NY Attorney Has 515 Lawsuits Ready to Go Against the Diocese of Albany

News: US News
by William Mahoney, Ph.D.  •  ChurchMilitant.com  •  August 7, 2019   

The Child Victims Act goes into effect Aug. 14

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ALBANY, N.Y. (ChurchMilitant.com) - One attorney in Albany, New York, already has 515 lawsuits for clergy sex abuse ready to file against the diocese of Albany once the Child Victims Act goes into effect Aug. 14.

Jennifer Freeman, a senior counsel at Marsh Law Firm with 515 lawsuits lined up to be filed, recently appeared on New York NOW with one of her clients, Gordon Smith, who says he was abused by two priests in the early 1960s.

Fr. Donald Starks' obituary

One of those priests, Fr. Donald Starks, appears on the diocese of Albany's list of credibly accused clergy. He died in 1989.

The two priests began abusing Gordon Smith at St. Patrick's Catholic Church and school in Albany, New York, in the early 1960s when he was 14 years old and substituting as a janitor for his sick father. The abuse continued for about three and a half years.

"It was horrific as it could get," said Smith. "We're talking about molestation, we're talking about sodomization, we're talking about oral sex."

Smith said the priests told him that nobody would believe him if he were to report the abuse. Smith said the priests also threatened to harm his family to scare him into silence, a common strategy of predators.

"They told me, if I ever said a word, first of all, no one would believe me," said Smith. "Then they also said that they would make sure my father never worked again and would ruin my family."

I have no spirituality; I don't believe in God. I will never step foot in a church if I don't have to.

Smith said that he lost the Faith and does not believe in God anymore.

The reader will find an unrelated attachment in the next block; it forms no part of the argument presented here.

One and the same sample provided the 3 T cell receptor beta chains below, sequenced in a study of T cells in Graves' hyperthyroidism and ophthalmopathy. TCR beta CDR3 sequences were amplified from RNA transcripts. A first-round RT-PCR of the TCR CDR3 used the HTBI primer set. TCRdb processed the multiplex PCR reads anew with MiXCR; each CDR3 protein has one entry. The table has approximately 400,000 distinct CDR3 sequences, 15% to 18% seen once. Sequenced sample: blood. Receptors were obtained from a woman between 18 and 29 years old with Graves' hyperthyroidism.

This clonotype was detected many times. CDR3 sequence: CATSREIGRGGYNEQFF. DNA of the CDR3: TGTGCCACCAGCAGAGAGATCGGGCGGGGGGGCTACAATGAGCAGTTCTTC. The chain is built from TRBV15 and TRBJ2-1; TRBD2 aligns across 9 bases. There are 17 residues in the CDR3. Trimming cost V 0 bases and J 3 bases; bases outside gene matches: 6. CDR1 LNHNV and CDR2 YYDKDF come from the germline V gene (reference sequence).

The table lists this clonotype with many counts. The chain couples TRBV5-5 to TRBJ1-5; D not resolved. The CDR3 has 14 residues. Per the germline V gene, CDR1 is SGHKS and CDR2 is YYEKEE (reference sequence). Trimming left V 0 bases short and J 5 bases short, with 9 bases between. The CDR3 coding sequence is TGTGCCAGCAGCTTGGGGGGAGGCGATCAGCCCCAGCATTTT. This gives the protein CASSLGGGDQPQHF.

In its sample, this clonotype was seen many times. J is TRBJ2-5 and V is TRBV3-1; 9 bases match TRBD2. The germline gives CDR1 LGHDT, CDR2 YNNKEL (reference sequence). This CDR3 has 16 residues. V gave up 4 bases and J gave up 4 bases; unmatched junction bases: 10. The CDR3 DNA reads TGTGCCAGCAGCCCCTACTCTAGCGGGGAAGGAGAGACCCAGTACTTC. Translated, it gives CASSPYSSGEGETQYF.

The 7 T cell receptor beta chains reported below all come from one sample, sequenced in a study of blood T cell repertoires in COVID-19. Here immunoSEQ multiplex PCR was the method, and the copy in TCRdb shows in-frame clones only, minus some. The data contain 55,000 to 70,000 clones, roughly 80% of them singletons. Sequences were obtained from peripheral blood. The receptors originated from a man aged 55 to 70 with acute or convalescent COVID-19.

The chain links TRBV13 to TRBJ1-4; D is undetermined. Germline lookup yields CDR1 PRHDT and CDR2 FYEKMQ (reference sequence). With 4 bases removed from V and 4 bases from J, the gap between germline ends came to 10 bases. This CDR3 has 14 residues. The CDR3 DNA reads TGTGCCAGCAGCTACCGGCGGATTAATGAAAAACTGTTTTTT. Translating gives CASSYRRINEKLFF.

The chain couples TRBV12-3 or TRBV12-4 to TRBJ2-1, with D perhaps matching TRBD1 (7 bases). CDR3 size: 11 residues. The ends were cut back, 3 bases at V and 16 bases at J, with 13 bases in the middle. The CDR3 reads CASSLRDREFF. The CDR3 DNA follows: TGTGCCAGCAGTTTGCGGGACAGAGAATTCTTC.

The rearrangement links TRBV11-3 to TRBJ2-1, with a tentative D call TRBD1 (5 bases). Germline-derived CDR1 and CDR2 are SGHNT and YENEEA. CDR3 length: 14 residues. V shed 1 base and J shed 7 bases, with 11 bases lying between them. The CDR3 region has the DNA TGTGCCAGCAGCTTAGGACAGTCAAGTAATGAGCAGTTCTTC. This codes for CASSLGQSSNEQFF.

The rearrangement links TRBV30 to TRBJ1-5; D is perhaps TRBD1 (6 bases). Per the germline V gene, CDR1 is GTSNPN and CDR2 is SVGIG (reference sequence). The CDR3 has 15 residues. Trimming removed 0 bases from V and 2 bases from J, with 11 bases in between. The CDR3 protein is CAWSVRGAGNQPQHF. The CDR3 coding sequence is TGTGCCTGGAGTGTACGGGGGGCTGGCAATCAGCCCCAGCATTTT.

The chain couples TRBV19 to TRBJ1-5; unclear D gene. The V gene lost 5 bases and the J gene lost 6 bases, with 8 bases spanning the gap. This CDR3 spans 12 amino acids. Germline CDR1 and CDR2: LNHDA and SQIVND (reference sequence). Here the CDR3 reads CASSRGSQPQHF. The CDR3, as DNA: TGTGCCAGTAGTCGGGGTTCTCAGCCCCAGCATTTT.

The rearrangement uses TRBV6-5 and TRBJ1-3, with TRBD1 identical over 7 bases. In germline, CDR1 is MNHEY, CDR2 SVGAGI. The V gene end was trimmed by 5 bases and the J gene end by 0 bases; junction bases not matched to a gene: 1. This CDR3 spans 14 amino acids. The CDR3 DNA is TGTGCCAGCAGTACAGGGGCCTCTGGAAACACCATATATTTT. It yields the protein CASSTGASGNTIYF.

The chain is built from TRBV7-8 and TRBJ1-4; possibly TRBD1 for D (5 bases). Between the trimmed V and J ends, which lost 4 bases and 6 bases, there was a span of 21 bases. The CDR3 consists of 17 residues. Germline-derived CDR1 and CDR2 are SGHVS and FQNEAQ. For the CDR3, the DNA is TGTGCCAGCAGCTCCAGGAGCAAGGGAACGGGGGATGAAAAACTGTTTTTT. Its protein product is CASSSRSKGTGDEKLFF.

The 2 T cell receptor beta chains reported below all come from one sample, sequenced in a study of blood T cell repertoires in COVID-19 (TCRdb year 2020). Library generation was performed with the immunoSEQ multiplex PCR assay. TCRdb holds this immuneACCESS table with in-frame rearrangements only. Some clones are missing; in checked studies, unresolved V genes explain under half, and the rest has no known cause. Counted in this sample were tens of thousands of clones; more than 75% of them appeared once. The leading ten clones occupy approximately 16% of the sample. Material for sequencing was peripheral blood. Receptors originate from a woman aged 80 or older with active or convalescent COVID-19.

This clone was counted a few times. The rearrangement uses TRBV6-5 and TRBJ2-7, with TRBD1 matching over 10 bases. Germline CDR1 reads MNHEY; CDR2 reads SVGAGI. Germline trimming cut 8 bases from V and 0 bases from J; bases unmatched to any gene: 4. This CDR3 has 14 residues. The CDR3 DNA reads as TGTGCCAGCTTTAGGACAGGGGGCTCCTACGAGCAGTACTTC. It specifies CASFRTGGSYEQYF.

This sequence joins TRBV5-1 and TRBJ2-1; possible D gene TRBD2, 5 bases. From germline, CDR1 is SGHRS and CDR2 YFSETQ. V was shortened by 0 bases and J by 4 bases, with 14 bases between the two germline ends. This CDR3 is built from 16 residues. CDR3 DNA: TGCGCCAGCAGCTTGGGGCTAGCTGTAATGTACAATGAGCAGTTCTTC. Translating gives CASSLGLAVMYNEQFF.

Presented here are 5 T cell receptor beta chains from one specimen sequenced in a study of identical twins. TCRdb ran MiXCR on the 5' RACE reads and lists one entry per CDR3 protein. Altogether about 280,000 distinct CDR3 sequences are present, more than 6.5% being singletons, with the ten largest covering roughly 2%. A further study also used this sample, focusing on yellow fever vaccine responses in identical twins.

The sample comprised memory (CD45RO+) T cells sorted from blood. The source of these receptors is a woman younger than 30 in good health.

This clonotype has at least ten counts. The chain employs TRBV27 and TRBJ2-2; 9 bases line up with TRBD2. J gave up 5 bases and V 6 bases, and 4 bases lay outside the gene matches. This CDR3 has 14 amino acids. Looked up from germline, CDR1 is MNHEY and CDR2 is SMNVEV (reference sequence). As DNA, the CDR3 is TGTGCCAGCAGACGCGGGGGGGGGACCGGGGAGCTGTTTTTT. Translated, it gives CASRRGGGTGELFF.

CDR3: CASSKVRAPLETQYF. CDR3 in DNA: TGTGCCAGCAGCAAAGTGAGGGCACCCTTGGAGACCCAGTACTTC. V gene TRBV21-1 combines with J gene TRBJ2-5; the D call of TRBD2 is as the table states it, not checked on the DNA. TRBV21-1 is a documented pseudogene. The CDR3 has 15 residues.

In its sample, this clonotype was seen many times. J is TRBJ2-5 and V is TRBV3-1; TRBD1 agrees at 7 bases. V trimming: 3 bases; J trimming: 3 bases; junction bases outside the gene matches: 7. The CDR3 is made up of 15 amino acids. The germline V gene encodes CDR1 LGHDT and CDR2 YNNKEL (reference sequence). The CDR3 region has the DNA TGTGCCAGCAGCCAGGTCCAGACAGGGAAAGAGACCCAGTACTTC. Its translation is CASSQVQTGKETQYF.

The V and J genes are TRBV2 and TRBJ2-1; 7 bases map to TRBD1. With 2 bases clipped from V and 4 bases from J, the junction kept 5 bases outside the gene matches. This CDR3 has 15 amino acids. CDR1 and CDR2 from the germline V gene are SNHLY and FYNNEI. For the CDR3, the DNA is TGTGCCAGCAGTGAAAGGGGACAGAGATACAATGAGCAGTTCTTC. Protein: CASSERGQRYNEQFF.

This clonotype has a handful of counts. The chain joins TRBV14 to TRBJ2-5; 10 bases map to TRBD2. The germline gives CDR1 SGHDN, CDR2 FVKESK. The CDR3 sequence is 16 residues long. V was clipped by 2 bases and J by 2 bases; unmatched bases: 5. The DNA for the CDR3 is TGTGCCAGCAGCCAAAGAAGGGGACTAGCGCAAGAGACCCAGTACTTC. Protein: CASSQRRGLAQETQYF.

"I have no spirituality; I don't believe in God. I will never step foot in a church if I don't have to," he said.

Fr. James Martin with Bp. Howard Hubbard in 2015

Explaining his loss of faith in greater detail, Smith said: "When you are being abused and the crucifix hangs on the wall, and as a child you are looking at it and saying 'Why are you letting this happen?' You come to believe that there is no God to help you. There is no help."

Freeman, Smith's attorney, talked about how New York was once one of the worst states in which to seek justice for childhood sexual abuse but has become one of the best now, especially with the Child Victims Act.

Bishop Edward Scharfenberger, the bishop of the diocese of Albany, said that he supports the victims who are seeking justice and healing.

"There's no place in our family or faith for abusers to act out, regardless of their status, or to hide from their crimes," he said. "Nor should anyone fear calling them out, past or present."

When Bp. Howard Hubbard, the former bishop of the diocese of Albany, was the local ordinary, the diocese was a "predator's playground." He fostered a culture of silence and cover-up that worsened the clerical sex abuse crisis in his diocese.

In 1995, Fr. John Minkler of the diocese of Albany wrote a letter to Cdl. John O'Connor, then the archbishop of New York, exposing the homosexual subculture headed by Hubbard in the diocese. The letter contains handwritten notes from January 2001 naming and profiling homosexual priests in Albany.

Two days after a meeting with Hubbard, Minkler was found dead under mysterious circumstances Feb. 15, 2004. Though ruled a suicide, those who knew Minkler believe he was murdered.

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In 2015, the LGBT activist Fr. James Martin met Hubbard at St. Patrick's.

"I saw another of my heroes last night at St. Patrick's: the great and kind emeritus Bishop of Albany Howard Hubbard," Martin tweeted.

There's no place in our family or faith for abusers to act out, regardless of their status, or to hide from their crimes.
Jennifer Freeman with Gordon Smith

Jennifer Freeman's upcoming 515 clergy sex abuse lawsuits are those of only one attorney in the diocese. There are likely thousands of lawsuits ready to be filed on Aug. 14 and more to come throughout the one-year window of opportunity.

Gordon Smith said that his motivation is not primarily justice, but rather to inspire other victims to find the help they need.

"If there's one person sitting out there who sees my story and hears me, and says, 'Hey that was my situation too,' and goes forward and talks to a doctor or talks to a therapist and gets help," he said.

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